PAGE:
What do Macklemore and the Bishop of Salisbury have in common? Two things, actually: they’ve both been in my cab, and they have both been shortlisted for Stonewall awards for their contributions to gay equality. Okay, Macklemore hasn’t literally been in my cab, but I’ve been blasting out his track “Same Love” in the autumn sunshine since discovering it in the last few weeks. Written and released in support of the pro-gay marriage campaign in Seattle in 2012, it’s a brave and powerful bit of hip-hop that draws a parallel between the gay equality struggle and the black equal rights movement and calls out homophobia in the genre.
Realising that London cabbies don’t generally have much of a reputation for their liberal views, I’ve taken some pleasure in imagining people hearing this message of love and acceptance, looking to see where it was coming from, and being surprised to find the source was my black cab. I began to think of myself as a one-taxi crusade, not only for gay rights, but on a mission too to present a different image of the London cabbie. I imagined how wonderful it would be to be blasting out this music from a cab painted in rainbow colours and emblazoned with the lyric “no freedom ‘til we’re equal – damn right I support it”. I fantasised that if I was rich I could pay for a fleet of such cabs to drive around London, at once fighting for gay rights and the improvement of the London cabbie’s public image.
The Bishop of Salisbury, on the other hand, I really have had in the back of my cab. He’s nominated for Stonewall’s Hero of the Year award because of his longstanding support for gay equality, for becoming the first Church of England bishop to speak out officially in support of equal marriage, and for writing an open letter of support that was published in the Daily Mail during the week the historic bill passed through the House of Lords.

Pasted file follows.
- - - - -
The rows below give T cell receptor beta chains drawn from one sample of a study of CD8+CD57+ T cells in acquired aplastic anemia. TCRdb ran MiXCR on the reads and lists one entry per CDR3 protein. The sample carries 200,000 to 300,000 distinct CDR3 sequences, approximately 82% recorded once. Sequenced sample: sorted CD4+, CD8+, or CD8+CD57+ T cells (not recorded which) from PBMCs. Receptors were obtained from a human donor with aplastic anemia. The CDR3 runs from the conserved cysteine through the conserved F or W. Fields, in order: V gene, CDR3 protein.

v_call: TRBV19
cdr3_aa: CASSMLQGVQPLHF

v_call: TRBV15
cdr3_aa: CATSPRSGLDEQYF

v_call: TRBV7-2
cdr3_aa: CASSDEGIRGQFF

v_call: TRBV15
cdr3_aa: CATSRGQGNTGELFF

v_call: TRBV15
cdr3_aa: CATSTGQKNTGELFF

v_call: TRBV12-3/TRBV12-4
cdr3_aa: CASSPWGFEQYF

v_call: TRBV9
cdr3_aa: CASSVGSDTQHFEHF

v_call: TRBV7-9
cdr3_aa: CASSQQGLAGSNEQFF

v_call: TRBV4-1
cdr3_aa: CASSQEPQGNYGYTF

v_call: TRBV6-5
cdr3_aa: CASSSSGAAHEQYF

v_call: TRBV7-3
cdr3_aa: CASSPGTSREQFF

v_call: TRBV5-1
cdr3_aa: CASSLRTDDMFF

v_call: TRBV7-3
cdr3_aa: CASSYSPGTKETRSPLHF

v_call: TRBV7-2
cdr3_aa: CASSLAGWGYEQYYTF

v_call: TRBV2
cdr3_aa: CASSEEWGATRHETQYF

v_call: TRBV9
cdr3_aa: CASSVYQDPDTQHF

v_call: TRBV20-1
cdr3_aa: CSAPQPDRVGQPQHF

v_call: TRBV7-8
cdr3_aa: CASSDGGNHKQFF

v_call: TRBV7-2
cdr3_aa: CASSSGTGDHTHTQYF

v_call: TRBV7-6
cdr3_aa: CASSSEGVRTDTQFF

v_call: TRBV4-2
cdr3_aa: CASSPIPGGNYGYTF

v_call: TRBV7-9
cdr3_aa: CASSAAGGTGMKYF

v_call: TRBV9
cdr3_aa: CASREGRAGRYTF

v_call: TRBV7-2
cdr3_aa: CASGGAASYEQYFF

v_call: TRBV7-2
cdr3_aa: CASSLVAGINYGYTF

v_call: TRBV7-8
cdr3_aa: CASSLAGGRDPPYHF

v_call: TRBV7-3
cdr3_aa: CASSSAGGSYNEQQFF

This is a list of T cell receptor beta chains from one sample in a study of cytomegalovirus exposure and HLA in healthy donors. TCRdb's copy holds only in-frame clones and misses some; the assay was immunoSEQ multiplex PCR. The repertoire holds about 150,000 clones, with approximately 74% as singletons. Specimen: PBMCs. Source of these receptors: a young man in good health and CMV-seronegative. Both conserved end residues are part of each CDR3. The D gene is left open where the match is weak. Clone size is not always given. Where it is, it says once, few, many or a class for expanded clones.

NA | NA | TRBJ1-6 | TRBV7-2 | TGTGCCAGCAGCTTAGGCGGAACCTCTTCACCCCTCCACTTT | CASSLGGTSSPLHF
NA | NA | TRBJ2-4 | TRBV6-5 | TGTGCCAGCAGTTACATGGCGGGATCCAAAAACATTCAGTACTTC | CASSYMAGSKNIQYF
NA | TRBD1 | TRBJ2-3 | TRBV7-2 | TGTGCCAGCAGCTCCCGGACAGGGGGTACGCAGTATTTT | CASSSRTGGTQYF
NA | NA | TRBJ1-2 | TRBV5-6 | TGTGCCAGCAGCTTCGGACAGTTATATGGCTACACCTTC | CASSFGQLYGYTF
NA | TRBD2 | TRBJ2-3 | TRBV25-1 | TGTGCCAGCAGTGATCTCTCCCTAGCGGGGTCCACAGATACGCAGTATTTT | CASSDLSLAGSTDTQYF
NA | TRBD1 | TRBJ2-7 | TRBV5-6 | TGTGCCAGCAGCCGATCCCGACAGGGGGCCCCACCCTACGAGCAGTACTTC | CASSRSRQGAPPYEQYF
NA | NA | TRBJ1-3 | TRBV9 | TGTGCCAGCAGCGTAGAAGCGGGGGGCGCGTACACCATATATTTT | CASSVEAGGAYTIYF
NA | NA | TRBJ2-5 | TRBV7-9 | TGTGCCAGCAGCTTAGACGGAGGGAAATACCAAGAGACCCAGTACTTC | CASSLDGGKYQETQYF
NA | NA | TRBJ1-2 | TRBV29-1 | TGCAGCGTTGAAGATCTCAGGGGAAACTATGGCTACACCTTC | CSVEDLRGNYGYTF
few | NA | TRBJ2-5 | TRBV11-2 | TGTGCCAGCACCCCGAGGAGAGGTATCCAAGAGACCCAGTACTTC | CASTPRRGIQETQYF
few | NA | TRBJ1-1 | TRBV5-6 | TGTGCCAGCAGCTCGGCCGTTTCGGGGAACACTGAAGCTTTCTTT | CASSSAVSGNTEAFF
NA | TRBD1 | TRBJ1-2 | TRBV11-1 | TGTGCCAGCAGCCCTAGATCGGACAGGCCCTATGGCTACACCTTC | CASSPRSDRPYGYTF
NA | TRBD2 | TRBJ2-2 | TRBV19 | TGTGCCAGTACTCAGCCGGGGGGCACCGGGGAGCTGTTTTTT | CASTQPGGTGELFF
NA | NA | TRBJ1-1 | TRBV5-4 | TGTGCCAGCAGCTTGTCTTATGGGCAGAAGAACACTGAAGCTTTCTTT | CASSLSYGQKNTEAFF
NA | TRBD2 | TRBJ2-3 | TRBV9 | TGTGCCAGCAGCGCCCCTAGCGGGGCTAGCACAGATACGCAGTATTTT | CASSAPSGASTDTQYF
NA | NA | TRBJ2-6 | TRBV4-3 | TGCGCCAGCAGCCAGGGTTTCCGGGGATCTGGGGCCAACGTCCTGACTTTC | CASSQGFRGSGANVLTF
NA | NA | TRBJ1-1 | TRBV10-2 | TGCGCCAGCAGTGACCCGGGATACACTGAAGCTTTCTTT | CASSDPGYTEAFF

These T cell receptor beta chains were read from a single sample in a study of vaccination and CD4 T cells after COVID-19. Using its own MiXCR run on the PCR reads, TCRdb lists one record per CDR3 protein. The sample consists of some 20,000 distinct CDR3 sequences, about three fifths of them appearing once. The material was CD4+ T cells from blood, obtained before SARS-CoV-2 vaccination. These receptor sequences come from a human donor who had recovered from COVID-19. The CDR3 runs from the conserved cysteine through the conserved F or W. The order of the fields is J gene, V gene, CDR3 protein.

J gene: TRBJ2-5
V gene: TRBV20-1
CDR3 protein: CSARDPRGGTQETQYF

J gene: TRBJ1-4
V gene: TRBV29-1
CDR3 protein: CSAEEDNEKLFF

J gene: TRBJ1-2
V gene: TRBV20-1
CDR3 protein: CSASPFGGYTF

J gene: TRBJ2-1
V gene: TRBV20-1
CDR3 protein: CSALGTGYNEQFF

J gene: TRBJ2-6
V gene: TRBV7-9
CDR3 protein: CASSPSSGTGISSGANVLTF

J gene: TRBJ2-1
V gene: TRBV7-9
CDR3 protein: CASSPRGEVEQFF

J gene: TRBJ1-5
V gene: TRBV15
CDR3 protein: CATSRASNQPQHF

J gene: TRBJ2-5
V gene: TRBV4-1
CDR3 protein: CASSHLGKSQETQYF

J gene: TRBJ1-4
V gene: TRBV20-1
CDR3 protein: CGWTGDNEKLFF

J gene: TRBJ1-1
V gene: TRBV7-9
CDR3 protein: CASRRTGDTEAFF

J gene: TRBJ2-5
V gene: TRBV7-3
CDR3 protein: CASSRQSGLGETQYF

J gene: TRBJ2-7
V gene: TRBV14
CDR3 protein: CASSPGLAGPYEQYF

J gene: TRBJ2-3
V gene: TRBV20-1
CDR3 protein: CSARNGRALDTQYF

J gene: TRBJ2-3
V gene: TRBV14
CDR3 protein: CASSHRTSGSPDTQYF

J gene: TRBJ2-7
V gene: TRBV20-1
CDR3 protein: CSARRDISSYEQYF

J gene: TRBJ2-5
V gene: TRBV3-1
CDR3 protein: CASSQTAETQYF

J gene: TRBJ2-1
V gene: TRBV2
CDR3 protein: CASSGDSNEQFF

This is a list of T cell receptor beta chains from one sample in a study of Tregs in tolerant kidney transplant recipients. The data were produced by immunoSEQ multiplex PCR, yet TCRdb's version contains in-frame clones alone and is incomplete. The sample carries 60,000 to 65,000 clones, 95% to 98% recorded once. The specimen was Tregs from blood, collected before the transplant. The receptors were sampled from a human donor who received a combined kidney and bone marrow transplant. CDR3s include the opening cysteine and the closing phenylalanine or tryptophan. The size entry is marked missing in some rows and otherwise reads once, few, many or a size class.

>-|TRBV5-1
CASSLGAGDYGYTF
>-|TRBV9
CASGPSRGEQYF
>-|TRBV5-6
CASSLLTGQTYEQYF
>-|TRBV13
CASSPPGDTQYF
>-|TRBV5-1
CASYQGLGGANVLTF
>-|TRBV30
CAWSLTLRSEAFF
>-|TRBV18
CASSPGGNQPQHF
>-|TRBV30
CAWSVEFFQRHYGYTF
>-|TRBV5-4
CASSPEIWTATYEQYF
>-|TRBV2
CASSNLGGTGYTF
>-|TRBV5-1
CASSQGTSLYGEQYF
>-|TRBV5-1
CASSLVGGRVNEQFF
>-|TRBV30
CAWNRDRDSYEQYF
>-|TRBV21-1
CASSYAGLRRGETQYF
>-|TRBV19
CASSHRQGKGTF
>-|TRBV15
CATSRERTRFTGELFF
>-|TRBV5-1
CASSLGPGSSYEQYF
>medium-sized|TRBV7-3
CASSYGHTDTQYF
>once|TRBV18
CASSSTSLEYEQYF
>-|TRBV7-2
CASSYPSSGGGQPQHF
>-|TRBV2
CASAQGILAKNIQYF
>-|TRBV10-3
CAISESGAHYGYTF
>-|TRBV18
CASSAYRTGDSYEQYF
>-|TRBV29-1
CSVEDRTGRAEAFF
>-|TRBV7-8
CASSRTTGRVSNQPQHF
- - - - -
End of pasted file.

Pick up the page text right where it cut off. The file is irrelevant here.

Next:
I picked him up in Westminster at the end of that week and took him to Waterloo to get his train back to Salisbury. Though he was friendly enough, I sensed he wasn’t keen to have much of a chat, so after exchanging a few pleasantries I left him to it in the back of the cab. At the time, although I’d heard about the gay-friendly bishop on the news, I didn’t put two and two together, and I didn’t realise he was that bishop until he’d got out and I looked him up online. I just knew I had a senior cleric from Salisbury in the back of the cab, and being a liberal, gay, modern kind of a guy, I’m not enormously keen on senior clerics.
I did ask him what he’d been doing in London, and he just said he’d had some business to attend to and got back to checking his phone. And I can’t help thinking now, no wonder he didn’t seem too keen to chat. I’m sure the last thing he wanted to do after the week he’d just had was get into a debate with a London cabbie about gay marriage.
So there we were: the Church of England’s only pro-equal marriage bishop and one of London’s few gay cabbies, driving over Westminster Bridge together in the evening sun after a week that meant a hell of a lot to both of us, and neither really understanding who the other one was.
How I wished later that I’d shaken his hand and thanked him for what he’d done that week. Told him what a good man I thought he was. If only I’d rounded the corner in my fantasy rainbow cab that day as the bishop stuck his arm out, maybe then things wouldn’t have been left unspoken. My bewildered senior cleric would probably have taken me to be some kind of minor miracle, and me him.